Three incumbent East Hampton School Board members are seeking reelection to their seats and one former board member is challenging for one of the open seats.
Voting will be held at East Hampton High School from 1 p.m. to 8 p.m. on Tuesday, May 19.
Christina DeSanti is seeking reelection to a second three-year term on the board.
She is currently the vice president of the board and the liaison to Project Most.
Ms. DeSanti, 44, has two sons in the district, one in the middle school the other in the high school. A Sag Harbor native, she holds a degree in business management from Ithaca College, formerly working in the mortgage and real estate appraisal business and has run a catering business with her husband, Rudy, for the last 12 years.
Ms. DeSanti said she is most proud of the work the district has done in her first term on the board with the STEM Initiative, an effort to boost instruction in science, technology, engineering and math, and with the expansion of the pre-K program from half-day to full-day and possibly the addition of transportation for its students. Among the additional programming that the district has added are computer coding and robotics classes as well as more hands-on science programs. The board has also kicked off an initiative to provide every student from fourth through 12th grades with Chromebook laptop computers over the next three years.
The board, Ms. DeSanti said, has made the expansions in programming while balancing a budget to stay within the state tax cap, which was just 1.6 percent this year.
“It takes a lot of time to meet that mandate without hurting our educational programs,” she said this week. “With all of our cost-cutting, saving money here and there, this board has been adding some very important things while staying within the cap.”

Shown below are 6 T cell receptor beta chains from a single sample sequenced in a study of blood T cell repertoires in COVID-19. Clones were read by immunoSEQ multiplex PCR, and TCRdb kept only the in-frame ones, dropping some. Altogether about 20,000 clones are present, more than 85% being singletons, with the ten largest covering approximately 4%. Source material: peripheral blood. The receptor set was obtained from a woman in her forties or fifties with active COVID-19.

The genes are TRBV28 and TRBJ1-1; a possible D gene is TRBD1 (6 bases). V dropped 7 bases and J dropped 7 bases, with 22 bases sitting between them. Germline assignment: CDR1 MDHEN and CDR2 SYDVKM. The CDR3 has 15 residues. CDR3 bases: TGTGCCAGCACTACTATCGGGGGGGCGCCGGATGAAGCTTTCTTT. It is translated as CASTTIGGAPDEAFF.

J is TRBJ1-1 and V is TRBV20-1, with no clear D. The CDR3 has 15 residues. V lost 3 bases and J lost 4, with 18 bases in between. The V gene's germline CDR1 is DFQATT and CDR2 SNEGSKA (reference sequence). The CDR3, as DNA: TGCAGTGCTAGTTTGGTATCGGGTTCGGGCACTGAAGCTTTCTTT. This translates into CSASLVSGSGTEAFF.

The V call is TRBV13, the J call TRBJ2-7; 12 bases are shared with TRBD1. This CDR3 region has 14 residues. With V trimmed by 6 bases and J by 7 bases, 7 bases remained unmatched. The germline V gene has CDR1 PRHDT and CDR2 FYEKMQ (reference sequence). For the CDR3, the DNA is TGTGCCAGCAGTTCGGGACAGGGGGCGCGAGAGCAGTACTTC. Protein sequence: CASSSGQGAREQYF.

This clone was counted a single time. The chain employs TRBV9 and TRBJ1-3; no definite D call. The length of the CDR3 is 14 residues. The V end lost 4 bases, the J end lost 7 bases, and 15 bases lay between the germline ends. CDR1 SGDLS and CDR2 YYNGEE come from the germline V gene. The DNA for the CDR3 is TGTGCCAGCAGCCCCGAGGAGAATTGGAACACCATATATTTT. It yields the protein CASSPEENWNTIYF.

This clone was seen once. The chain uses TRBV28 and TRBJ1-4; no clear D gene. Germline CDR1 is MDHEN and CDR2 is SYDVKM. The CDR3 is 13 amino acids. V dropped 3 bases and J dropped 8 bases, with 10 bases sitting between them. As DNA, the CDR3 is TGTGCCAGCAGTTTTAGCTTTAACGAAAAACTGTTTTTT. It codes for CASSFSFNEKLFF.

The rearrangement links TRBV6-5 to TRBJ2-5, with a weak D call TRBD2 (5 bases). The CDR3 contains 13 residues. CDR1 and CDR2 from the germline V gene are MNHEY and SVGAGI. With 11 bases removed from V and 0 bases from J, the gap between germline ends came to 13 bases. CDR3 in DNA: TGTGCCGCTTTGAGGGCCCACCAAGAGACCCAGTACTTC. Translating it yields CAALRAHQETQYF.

Ms. DeSanti said that the next cost-saving measure the board will tackle is the installation of solar power on district buildings, which she said could save the district a significant amount of money.
Liz Pucci is seeking reelection to a second term on the board. She was appointed to the board in 2011, replacing Stephen Talmage, and was elected to a full term in 2012.
Ms. Pucci, 52, has three sons who have graduated from the district in the last four years and a fourth who is a junior at East Hampton High School now. She is a member of the Ladies Village Improvement Society and a stay-at-home mom who dedicates all of her time to school board issues, she said.
In the wake of criticism of the board’s policy toward openness under a previous administration, the district has made efforts to make its deliberations and policy discussions more accessible to the public, she said.
“We’ve been much more transparent,” she said, noting that the board now broadcasts all of its meetings and budget work sessions on LTV. “We invite the public to send us feedback much more. We’re a very open-minded board, we really look for the feedback from the parents and staff.”
Ms. Pucci said she is proud of how the current board has worked together on expanding STEM classes and will be a good team to tackle coming teacher contracts, decisions about transportation and the maintenance of progressive educational programs.